Canterbury secondary schoolgirl rugby players Rosie Kelly and Grace Brooker are both hoping to make their fifth and final seasons in the Christchurch Girls’ High School rugby team memorable ones.
Both players were selected in the Canterbury Women’s Sevens squad as year 12s at the end of last year and both subsequently travelled to the Provincial National Sevens in Rotorua where they finished sixth out of 11 teams. Grace has also just been selected in the Canterbury Women’s Women’s NPC squad to contest the Farah Palmer Cup, while Rosie is part of the wider training squad.
Rosie and Grace are two of just four year 13 players in a youthful CGHS 26-player squad.
CGHS have qualified unbeaten for the final of the UC Cup Crusaders Girls competition next Wednesday night, where a win against the combined Burnside High School – Rangi Ruru Girls’ School side would see them likely face off against defending national champions Southland Girls’ High School on 26 August for qualification for the National Top Four tournament in Palmerston North.
Rosie is CGHS’s captain and is a specialist halfback, and she has the best halfback in New Zealand women’s rugby to aspire to. “I know Kendra Cocksedge pretty well, so it’s good to watch her play and learn off her.”
Canterbury halfback Cocksedge is starting at halfback for the Black Ferns in their Women’s World Cup opener against Wales on Thursday and played a starring role in their recent home series against England, Australia and Canada. Like Cocksedge, Rosie is also a goal-kicking halfback.
Grace is CGHS’s vice-captain and plays two positions. “I play openside flanker for my school team and fullback for my club team,” she explained.
Rosie and two others from the school team have been playing for the High School Old Boys club in Christchurch on Saturdays, who CGHS are closely aligned with. HSOB Rugby Director Jamie Livingstone is also their school head coach, while former Canterbury Women’s NPC players Anna McCone and Dahlia Kilkelly are also school team coaches.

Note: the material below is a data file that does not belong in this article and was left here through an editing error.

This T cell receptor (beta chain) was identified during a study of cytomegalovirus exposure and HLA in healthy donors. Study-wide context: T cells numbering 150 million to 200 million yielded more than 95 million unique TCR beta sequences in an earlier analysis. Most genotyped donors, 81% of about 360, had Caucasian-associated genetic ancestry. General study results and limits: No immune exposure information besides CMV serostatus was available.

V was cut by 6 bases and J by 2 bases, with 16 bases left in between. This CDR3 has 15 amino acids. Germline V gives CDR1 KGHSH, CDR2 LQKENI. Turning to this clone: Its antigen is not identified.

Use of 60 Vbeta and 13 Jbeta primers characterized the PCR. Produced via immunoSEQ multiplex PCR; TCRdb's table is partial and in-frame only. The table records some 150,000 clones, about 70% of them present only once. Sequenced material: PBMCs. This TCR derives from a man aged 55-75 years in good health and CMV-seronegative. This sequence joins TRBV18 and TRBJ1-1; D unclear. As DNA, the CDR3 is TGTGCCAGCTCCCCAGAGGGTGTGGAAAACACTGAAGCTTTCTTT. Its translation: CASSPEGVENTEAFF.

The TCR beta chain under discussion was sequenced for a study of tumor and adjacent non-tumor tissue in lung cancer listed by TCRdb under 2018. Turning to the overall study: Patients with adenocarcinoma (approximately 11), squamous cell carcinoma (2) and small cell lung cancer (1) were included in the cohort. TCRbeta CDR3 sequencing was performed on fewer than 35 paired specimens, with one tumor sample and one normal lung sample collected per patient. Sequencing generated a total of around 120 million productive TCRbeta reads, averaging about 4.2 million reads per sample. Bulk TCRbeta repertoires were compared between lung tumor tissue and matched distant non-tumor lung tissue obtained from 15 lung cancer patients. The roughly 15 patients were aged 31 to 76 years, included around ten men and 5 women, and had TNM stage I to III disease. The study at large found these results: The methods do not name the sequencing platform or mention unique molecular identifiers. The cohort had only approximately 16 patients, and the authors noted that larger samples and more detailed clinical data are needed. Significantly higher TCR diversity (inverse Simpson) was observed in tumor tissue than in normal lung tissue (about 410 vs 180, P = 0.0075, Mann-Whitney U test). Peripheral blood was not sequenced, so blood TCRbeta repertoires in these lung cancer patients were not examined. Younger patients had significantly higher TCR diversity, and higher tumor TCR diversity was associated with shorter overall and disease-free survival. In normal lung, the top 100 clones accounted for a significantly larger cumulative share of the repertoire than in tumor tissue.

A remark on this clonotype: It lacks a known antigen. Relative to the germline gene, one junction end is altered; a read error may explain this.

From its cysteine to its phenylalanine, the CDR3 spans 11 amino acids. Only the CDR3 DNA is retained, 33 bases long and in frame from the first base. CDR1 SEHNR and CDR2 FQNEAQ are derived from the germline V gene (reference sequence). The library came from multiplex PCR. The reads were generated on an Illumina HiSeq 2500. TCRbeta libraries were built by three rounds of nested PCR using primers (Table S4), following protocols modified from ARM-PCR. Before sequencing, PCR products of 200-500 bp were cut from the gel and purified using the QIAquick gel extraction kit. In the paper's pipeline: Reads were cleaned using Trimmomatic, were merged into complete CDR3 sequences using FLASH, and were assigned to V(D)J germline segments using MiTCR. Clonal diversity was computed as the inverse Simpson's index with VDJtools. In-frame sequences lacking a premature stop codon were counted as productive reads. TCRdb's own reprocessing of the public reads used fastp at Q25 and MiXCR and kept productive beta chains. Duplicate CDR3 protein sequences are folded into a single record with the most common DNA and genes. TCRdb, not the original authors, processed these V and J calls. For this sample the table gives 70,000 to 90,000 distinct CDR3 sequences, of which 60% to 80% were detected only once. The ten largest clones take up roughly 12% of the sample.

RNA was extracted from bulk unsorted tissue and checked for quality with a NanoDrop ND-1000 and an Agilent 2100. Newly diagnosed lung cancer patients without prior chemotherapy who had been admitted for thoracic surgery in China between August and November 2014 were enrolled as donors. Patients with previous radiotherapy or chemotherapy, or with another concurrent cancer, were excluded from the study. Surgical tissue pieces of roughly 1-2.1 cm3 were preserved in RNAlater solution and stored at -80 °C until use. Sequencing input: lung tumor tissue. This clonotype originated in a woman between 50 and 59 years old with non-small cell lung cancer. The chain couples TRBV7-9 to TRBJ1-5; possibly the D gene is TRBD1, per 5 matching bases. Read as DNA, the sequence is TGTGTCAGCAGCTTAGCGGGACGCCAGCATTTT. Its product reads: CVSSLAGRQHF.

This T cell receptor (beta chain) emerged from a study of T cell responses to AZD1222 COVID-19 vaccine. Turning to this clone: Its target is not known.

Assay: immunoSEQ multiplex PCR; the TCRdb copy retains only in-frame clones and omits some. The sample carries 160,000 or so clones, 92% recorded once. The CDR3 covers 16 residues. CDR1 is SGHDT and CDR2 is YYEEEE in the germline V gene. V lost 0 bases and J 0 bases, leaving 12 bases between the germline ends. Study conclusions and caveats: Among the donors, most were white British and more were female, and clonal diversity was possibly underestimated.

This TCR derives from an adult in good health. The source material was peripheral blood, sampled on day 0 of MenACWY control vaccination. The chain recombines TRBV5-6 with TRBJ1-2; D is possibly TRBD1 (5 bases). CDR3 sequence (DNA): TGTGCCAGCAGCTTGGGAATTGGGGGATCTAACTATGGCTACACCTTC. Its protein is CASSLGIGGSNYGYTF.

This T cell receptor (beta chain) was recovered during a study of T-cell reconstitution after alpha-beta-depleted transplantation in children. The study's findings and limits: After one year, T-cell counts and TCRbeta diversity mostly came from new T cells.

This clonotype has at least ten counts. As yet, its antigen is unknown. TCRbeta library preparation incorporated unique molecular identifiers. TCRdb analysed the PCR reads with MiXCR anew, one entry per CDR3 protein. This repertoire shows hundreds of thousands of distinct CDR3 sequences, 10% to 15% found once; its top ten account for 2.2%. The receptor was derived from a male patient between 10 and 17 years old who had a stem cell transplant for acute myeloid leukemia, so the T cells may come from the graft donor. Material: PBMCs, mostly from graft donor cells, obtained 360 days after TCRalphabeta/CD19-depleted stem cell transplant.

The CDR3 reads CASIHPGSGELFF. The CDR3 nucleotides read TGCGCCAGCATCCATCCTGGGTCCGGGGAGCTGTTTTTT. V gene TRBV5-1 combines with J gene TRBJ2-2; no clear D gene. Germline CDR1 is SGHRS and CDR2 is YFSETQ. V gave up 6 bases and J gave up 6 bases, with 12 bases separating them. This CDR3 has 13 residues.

“We just had our semi-finals and lost to Christchurch, so we finished fourth,” explained Grace. “They have Canterbury players such as Pip Love and Steph Fox playing for them.”
Heading into the UC Cup final on 16 August, CGHS have won all eight games, scoring 497 points and conceding 119. Rosie and Grace have scored just under half those points between them.
Rosie has scored 134 points, scoring 16 tries and kicking 27 conversions, while Grace has scored 102 points including 20 tries and one conversion.
Other players of note in the CGHS team include Jaidyn Busch (year 11), the National Junior Shot Put Champion last year and a powerful No. 8 and Canterbury School Girls player in 2016 and Naia Toaolamai (year 10), a utility back, with plenty of speed and rugby knowledge and a player for the future.
If they win the UC Cup - and with Tasman’s Mouteka High School just concentrating on sevens - CGHS will gain the automatic qualifier’s berth from the Crusaders region to play the winner of the Highlanders region on 26 August for the right to contest the Top Four national tournament in Palmerston North.
That is likely to be Southland Girls’ High School, the defending national champions. “I last played Southland Girls’ when I was in year 9 and not many girls in our team have played them before, although we have played them in sevens,” said Rosie.
Both the team’s leaders are boarders and deputy head prefects at school and both have been playing rugby for as long as they could pick up a ball and run with it.
“I’m from Hokitika. I moved over from the West Coast for sport, with more opportunities over here,” said Rosie. “I started playing rugby when I was four and followed my older brother into the game. In primary school I played everywhere in the backs and then settled at halfback.”
“I’m from Oxford and have been playing since I was little as well,” said Grace. “My whole family is involved in playing rugby except for my mum but she was my coach.”
After the fifteens season finishes, CGHS will turn their sights on the shorter format. “We will probably start training for sevens at the end of this term,” said Rosie. “Condors is our aim again. We have a Friday night sevens competition that starts in term four and we have to qualify for Condors.”
Last year, CGHS made the top eight of the Condors tournament, losing to Southland Girls’ High School 5-32 in the Cup quarter-finals. They then went on to beat Tauranga Girls’ College 17-10 in their Plate semi-final before losing to Howick College 5-26 in the Plate final.
This year CGHS will run two sevens squads in the local competition, with an eye on building depth developing younger players to carry on the mantle once Rosie and Grace and others move on.
There are also the inaugural New Zealand Secondary Schoolgirls U18 trials coming up in October which Rosie and Grace are training for. Molly Simpson and Lucinda Hutchinson from CGHS will also be trialling along with 10 others from the Crusaders region.
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